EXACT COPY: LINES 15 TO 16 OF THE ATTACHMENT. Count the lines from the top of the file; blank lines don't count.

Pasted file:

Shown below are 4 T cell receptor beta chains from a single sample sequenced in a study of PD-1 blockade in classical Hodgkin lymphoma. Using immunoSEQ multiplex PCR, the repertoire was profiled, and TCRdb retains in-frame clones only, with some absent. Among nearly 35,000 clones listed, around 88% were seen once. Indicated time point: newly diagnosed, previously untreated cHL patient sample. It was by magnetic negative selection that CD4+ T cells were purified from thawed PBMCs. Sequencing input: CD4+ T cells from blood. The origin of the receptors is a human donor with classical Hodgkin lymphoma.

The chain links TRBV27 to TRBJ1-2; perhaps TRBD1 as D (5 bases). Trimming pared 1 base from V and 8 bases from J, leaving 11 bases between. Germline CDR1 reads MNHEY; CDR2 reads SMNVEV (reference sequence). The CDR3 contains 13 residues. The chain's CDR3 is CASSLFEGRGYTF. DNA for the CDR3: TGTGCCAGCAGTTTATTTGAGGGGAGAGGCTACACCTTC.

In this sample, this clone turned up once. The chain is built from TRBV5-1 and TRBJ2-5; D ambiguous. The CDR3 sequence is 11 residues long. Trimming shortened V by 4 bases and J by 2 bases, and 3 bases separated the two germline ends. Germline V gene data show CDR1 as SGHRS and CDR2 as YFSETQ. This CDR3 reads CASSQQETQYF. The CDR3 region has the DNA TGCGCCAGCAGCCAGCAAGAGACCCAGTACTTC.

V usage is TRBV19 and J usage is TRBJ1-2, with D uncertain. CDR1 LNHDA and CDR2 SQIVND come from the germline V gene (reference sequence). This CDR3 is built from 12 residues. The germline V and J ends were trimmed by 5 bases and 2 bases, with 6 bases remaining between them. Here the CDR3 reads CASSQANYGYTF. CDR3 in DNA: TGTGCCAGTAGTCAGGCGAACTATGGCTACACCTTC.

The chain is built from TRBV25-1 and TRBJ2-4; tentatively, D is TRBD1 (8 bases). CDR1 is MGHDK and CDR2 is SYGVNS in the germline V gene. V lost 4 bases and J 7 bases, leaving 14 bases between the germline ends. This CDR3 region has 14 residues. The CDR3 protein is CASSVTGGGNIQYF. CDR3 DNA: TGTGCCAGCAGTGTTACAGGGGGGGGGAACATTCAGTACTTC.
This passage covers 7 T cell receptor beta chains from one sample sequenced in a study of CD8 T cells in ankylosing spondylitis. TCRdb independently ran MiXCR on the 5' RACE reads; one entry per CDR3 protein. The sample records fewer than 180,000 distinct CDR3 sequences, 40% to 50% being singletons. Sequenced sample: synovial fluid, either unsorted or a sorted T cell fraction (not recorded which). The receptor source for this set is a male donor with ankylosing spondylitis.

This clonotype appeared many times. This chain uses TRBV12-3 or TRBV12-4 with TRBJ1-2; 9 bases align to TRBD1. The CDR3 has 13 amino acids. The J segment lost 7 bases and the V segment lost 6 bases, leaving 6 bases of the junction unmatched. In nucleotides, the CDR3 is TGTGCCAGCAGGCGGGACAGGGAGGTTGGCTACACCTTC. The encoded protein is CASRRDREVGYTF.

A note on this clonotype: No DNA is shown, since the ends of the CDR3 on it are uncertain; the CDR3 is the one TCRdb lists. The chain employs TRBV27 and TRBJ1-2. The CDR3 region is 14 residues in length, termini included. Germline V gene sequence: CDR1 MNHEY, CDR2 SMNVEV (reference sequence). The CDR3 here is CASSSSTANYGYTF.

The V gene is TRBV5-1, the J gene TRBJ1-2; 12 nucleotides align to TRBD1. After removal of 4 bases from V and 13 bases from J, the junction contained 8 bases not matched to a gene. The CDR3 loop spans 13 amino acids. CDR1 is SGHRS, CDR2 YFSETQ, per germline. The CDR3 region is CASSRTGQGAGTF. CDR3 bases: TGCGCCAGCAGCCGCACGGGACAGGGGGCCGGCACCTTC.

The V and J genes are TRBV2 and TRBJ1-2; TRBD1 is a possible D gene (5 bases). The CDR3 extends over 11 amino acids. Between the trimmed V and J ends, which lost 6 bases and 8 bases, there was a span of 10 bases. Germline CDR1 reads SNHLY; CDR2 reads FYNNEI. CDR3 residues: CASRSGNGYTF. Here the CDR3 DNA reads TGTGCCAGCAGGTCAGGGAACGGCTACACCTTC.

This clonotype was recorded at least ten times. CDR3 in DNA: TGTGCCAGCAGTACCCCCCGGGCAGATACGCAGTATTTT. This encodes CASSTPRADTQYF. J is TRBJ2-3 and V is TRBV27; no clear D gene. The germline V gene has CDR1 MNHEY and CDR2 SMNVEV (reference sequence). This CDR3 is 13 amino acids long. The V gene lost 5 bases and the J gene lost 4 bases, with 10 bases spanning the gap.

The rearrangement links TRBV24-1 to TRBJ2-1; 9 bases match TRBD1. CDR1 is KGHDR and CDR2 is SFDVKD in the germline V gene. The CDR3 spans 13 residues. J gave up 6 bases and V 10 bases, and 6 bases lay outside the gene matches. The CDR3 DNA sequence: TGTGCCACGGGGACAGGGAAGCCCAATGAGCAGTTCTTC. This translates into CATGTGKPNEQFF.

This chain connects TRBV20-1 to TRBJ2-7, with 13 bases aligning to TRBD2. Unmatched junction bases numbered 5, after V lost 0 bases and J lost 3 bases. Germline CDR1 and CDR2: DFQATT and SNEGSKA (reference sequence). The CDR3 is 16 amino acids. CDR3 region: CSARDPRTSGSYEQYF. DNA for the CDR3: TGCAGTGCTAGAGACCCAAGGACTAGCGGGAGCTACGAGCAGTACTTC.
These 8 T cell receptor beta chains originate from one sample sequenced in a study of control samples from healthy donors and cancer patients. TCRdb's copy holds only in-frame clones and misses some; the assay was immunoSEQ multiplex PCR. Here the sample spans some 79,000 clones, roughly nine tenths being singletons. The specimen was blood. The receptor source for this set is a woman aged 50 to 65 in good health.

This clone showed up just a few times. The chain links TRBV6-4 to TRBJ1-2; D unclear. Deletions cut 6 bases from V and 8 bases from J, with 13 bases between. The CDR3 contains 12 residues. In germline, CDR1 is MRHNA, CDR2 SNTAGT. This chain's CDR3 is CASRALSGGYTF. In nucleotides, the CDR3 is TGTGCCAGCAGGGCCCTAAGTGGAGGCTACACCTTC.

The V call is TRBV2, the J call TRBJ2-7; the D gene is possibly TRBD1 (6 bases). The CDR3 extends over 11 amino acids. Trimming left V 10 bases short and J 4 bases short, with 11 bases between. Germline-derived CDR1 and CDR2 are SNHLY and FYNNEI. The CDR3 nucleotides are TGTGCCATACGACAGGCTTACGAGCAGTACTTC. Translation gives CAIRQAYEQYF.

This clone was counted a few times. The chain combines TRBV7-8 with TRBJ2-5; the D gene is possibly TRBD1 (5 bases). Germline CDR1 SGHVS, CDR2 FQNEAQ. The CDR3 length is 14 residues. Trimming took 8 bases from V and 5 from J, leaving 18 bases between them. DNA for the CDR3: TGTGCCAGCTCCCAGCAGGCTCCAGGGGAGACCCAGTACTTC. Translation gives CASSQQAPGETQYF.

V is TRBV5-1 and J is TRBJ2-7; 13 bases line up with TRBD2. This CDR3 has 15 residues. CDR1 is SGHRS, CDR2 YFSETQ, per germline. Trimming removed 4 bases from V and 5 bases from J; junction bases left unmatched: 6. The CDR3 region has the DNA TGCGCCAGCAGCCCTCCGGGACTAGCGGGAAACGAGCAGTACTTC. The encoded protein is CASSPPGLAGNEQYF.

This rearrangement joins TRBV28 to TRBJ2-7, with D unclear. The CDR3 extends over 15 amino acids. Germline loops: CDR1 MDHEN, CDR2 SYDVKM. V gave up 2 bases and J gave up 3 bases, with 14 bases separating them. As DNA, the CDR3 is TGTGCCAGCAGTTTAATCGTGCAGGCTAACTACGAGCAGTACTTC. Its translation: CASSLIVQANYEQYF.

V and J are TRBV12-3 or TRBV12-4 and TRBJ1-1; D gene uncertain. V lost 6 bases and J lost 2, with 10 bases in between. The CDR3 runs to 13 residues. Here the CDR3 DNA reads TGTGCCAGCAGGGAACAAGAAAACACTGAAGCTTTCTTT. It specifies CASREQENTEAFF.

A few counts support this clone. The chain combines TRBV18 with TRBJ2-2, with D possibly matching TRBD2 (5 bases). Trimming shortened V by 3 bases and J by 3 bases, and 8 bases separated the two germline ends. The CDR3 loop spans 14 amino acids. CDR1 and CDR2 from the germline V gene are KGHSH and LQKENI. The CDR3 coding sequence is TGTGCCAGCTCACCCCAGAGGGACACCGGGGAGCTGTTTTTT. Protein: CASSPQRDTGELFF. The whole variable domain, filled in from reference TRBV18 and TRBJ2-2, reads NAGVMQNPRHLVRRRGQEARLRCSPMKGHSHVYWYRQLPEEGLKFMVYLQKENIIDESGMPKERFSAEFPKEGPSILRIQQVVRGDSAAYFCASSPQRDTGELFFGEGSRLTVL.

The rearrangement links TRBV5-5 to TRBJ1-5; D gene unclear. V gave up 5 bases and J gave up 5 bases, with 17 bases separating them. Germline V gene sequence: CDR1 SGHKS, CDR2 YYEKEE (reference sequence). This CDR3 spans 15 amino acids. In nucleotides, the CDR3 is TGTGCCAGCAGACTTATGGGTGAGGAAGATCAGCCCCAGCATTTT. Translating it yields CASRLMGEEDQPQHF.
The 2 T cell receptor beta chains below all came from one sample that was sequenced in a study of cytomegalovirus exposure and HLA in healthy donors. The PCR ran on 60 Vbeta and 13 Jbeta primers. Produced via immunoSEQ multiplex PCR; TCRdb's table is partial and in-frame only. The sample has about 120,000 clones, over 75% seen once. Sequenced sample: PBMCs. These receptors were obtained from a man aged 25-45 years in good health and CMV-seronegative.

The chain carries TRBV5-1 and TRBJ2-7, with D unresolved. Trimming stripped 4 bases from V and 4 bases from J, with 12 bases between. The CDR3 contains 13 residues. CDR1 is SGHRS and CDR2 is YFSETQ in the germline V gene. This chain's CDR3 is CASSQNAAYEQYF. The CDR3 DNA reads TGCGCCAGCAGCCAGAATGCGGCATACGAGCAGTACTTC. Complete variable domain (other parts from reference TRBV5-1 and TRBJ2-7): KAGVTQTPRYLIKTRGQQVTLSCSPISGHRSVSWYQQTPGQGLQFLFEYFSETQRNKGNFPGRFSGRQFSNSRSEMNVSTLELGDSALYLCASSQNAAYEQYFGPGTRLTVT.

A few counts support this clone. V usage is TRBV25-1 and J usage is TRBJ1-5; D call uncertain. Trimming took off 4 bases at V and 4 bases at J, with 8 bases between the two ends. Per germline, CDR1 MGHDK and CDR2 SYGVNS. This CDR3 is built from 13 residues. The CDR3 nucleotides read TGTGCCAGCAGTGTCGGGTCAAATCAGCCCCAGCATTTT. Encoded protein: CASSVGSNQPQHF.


This clone showed up just a few times. The chain links TRBV6-4 to TRBJ1-2; D unclear. Deletions cut 6 bases from V and 8 bases from J, with 13 bases between. The CDR3 contains 12 residues. In germline, CDR1 is MRHNA, CDR2 SNTAGT. This chain's CDR3 is CASRALSGGYTF. In nucleotides, the CDR3 is TGTGCCAGCAGGGCCCTAAGTGGAGGCTACACCTTC.

The V call is TRBV2, the J call TRBJ2-7; the D gene is possibly TRBD1 (6 bases). The CDR3 extends over 11 amino acids. Trimming left V 10 bases short and J 4 bases short, with 11 bases between. Germline-derived CDR1 and CDR2 are SNHLY and FYNNEI. The CDR3 nucleotides are TGTGCCATACGACAGGCTTACGAGCAGTACTTC. Translation gives CAIRQAYEQYF.